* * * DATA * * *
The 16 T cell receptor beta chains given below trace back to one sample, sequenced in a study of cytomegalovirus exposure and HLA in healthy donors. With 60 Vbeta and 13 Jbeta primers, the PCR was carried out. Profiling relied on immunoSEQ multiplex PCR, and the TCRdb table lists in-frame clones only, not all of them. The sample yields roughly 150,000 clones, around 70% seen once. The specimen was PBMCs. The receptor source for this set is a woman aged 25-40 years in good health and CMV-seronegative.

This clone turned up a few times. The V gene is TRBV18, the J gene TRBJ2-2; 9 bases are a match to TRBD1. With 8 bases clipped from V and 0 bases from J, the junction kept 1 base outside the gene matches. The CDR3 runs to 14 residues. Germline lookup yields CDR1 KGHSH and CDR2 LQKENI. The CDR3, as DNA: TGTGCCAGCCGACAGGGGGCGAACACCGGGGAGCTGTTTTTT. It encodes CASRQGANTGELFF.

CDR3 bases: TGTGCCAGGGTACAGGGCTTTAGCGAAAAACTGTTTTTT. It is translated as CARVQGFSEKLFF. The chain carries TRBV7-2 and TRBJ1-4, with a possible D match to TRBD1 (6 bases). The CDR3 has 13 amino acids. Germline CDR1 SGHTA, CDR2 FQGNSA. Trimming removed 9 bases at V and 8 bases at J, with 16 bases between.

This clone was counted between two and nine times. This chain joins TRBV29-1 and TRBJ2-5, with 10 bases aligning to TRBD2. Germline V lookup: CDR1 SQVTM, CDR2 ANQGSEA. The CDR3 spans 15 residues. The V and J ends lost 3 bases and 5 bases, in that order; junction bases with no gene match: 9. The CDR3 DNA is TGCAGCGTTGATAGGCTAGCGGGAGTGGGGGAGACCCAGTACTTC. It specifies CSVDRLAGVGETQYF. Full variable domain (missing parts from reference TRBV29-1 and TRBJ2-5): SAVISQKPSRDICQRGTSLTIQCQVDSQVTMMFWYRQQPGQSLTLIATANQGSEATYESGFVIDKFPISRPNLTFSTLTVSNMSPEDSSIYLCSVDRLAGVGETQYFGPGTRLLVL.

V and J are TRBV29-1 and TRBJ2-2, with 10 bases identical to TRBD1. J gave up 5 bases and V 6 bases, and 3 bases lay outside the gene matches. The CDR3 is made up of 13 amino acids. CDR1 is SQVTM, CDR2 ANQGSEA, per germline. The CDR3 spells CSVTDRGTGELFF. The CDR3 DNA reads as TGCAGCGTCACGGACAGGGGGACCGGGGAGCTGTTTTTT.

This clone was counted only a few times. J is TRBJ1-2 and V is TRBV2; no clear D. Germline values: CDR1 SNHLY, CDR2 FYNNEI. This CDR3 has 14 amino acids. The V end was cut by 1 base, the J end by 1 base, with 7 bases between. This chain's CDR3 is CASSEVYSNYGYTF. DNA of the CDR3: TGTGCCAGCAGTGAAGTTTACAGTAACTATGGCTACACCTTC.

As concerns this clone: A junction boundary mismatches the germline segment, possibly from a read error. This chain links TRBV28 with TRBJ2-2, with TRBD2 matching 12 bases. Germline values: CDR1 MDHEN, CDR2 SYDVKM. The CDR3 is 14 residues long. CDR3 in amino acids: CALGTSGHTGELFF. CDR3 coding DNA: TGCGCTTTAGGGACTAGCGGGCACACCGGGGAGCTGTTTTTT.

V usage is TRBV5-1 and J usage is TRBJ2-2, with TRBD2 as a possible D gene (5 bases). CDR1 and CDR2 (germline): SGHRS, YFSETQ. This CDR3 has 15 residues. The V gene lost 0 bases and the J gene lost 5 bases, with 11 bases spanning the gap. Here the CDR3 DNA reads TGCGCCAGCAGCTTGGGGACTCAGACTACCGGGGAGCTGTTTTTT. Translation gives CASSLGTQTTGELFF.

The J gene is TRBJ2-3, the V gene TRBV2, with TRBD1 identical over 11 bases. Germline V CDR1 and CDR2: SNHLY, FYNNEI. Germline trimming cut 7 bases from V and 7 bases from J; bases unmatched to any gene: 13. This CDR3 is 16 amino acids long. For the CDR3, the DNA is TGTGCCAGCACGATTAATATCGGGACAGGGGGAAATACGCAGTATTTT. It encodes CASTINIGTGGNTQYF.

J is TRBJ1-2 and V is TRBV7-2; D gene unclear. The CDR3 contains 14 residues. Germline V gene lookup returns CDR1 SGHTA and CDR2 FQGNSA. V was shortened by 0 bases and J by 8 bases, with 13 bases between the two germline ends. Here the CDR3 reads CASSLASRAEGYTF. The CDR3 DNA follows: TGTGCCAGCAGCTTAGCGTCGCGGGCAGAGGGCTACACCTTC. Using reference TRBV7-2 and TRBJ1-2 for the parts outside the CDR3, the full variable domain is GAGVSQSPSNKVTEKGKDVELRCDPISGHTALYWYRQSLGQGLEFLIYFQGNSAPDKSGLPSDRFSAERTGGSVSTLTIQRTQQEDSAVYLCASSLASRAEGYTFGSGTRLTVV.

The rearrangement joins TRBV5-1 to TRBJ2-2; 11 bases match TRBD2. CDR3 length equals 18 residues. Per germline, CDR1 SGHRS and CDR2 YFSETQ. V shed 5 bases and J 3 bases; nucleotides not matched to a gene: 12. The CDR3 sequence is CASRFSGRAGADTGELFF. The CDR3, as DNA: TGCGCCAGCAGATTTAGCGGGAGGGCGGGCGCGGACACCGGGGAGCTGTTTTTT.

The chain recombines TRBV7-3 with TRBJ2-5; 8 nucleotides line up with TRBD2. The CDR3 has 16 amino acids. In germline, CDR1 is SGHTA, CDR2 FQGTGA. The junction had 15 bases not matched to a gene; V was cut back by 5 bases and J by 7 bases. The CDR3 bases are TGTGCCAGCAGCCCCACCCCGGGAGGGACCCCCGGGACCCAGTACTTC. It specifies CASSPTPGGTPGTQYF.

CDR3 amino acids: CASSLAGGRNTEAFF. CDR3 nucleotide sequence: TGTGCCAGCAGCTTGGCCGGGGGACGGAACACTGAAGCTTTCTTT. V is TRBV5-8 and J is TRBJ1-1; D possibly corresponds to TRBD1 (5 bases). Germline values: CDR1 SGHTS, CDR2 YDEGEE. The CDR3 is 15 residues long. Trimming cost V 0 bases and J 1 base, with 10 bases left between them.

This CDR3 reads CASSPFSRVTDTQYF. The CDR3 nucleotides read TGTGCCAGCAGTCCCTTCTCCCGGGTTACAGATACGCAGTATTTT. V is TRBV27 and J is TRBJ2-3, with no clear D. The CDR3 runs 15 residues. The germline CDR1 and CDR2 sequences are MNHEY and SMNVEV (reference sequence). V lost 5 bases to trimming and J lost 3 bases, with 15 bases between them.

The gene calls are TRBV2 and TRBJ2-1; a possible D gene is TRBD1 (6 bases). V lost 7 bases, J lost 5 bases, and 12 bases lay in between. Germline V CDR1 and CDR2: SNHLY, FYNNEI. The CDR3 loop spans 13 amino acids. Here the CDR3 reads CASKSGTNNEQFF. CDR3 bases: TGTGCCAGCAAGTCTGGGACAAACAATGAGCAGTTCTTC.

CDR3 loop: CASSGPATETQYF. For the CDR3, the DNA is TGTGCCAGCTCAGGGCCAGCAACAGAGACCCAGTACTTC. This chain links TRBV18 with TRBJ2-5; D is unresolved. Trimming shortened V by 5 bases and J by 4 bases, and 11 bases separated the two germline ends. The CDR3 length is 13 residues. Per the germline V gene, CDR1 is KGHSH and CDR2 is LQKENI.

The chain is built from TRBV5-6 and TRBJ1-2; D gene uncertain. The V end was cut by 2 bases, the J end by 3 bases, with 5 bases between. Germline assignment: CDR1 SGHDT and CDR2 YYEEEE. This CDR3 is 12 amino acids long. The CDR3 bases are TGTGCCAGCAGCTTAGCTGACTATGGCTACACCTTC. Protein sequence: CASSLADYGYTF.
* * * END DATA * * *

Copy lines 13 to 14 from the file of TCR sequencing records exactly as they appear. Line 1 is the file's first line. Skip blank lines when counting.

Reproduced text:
CDR3 amino acids: CASSLAGGRNTEAFF. CDR3 nucleotide sequence: TGTGCCAGCAGCTTGGCCGGGGGACGGAACACTGAAGCTTTCTTT. V is TRBV5-8 and J is TRBJ1-1; D possibly corresponds to TRBD1 (5 bases). Germline values: CDR1 SGHTS, CDR2 YDEGEE. The CDR3 is 15 residues long. Trimming cost V 0 bases and J 1 base, with 10 bases left between them.

This CDR3 reads CASSPFSRVTDTQYF. The CDR3 nucleotides read TGTGCCAGCAGTCCCTTCTCCCGGGTTACAGATACGCAGTATTTT. V is TRBV27 and J is TRBJ2-3, with no clear D. The CDR3 runs 15 residues. The germline CDR1 and CDR2 sequences are MNHEY and SMNVEV (reference sequence). V lost 5 bases to trimming and J lost 3 bases, with 15 bases between them.